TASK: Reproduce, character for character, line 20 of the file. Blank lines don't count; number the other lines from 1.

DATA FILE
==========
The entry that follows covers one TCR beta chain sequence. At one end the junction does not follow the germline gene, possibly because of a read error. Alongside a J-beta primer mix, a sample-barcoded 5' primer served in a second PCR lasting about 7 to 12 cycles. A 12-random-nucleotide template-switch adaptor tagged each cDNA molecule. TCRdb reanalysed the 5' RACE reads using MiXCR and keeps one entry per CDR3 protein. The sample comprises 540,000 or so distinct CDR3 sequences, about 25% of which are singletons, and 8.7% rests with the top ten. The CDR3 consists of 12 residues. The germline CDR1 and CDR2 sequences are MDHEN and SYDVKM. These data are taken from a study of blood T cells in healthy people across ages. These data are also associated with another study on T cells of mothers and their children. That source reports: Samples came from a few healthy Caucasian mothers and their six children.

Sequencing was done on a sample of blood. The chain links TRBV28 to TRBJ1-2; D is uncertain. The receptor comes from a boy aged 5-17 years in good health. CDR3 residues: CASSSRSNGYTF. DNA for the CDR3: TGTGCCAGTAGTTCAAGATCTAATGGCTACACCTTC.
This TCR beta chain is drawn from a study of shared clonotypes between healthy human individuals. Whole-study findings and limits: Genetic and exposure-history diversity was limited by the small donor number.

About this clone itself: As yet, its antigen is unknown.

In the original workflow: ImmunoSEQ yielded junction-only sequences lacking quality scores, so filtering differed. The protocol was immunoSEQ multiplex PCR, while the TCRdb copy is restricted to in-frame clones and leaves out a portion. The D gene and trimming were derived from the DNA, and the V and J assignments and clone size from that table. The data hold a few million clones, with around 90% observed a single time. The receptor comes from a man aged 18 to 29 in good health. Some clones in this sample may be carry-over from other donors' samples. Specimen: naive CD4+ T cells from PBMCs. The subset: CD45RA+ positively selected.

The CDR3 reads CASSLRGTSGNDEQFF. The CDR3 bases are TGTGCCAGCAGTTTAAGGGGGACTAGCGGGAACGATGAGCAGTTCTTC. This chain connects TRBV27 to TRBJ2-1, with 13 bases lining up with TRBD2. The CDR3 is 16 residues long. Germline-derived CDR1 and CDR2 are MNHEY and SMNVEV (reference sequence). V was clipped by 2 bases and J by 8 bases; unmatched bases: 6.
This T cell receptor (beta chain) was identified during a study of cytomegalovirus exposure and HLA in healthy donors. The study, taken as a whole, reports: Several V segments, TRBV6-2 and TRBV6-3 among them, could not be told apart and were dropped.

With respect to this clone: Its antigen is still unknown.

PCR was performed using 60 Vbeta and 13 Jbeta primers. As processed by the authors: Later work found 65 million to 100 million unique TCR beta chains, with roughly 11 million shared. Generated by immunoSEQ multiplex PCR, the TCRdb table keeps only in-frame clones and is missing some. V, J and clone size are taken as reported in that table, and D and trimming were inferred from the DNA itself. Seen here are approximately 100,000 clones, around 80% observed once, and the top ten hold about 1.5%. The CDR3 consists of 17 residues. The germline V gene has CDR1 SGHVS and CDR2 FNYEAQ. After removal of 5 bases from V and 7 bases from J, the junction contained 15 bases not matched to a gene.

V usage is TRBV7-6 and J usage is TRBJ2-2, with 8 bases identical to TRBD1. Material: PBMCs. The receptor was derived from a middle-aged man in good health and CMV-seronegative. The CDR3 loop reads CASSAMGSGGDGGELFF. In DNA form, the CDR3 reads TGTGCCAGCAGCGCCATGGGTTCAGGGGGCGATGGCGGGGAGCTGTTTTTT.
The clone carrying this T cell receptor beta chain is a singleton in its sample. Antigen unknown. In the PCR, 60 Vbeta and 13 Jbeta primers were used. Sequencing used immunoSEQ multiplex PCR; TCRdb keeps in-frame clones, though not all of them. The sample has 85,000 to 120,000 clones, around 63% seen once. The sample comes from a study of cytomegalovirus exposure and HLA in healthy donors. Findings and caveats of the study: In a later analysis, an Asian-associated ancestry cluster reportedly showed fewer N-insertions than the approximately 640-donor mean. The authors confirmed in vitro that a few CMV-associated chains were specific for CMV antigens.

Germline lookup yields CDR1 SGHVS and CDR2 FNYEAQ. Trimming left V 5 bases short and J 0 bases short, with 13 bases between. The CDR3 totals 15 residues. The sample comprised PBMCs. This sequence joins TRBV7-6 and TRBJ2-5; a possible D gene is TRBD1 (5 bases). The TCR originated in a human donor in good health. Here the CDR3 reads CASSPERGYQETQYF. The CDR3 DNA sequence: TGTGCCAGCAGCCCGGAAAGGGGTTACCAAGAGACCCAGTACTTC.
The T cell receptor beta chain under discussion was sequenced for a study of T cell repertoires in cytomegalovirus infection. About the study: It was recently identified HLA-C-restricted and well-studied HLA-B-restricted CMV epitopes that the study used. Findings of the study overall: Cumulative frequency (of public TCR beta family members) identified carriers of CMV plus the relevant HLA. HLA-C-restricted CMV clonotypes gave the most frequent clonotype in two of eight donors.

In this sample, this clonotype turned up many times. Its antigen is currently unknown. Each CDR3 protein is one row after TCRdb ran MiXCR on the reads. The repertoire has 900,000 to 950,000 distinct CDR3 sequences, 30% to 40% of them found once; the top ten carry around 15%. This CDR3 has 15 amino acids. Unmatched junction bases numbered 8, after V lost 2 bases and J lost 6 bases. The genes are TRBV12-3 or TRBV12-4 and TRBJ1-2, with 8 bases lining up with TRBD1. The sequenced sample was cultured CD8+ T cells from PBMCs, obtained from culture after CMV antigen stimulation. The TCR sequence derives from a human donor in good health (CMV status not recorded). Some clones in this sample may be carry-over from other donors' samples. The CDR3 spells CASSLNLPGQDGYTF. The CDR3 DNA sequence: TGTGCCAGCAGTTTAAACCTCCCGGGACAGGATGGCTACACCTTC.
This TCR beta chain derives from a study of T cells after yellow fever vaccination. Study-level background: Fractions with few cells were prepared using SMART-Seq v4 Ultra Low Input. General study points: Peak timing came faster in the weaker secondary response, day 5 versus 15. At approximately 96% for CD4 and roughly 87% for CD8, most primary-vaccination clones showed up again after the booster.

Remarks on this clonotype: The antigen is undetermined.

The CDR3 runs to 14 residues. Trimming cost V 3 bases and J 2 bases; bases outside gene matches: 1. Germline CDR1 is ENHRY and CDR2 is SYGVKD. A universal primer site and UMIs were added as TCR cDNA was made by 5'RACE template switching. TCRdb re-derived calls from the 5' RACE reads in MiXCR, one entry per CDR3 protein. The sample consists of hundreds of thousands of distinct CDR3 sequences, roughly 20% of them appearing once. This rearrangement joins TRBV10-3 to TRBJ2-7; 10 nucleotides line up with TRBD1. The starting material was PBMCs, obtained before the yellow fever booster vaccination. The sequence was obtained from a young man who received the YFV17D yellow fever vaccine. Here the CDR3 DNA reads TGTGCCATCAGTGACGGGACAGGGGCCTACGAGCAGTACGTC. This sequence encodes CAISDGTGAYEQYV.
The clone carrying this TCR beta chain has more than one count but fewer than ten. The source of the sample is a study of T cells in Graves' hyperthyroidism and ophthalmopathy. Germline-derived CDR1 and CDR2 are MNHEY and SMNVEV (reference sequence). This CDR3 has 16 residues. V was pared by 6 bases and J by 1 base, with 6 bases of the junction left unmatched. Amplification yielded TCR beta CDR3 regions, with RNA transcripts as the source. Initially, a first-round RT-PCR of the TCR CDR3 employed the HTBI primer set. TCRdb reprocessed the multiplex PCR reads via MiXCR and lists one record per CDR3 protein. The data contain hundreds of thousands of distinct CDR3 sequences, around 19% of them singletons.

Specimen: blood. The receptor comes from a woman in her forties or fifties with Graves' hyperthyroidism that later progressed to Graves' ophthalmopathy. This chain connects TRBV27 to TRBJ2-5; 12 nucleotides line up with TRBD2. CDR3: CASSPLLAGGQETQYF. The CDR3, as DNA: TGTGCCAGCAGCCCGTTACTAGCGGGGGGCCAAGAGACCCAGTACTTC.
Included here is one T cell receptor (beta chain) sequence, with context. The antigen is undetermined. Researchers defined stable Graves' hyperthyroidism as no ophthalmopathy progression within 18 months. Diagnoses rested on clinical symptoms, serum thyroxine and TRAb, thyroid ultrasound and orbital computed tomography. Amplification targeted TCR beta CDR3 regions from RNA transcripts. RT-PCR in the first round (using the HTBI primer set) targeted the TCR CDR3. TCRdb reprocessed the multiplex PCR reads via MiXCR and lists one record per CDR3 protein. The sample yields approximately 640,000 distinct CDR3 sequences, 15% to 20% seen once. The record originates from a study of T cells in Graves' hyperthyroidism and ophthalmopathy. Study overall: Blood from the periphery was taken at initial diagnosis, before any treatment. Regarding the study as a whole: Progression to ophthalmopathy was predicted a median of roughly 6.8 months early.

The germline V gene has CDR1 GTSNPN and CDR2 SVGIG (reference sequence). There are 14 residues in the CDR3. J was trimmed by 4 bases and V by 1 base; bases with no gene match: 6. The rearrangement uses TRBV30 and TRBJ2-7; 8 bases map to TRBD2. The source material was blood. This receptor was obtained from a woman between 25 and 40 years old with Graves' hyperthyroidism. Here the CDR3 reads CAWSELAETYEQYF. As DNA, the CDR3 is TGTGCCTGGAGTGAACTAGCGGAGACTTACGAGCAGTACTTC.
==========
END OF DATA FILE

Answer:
Included here is one T cell receptor (beta chain) sequence, with context. The antigen is undetermined. Researchers defined stable Graves' hyperthyroidism as no ophthalmopathy progression within 18 months. Diagnoses rested on clinical symptoms, serum thyroxine and TRAb, thyroid ultrasound and orbital computed tomography. Amplification targeted TCR beta CDR3 regions from RNA transcripts. RT-PCR in the first round (using the HTBI primer set) targeted the TCR CDR3. TCRdb reprocessed the multiplex PCR reads via MiXCR and lists one record per CDR3 protein. The sample yields approximately 640,000 distinct CDR3 sequences, 15% to 20% seen once. The record originates from a study of T cells in Graves' hyperthyroidism and ophthalmopathy. Study overall: Blood from the periphery was taken at initial diagnosis, before any treatment. Regarding the study as a whole: Progression to ophthalmopathy was predicted a median of roughly 6.8 months early.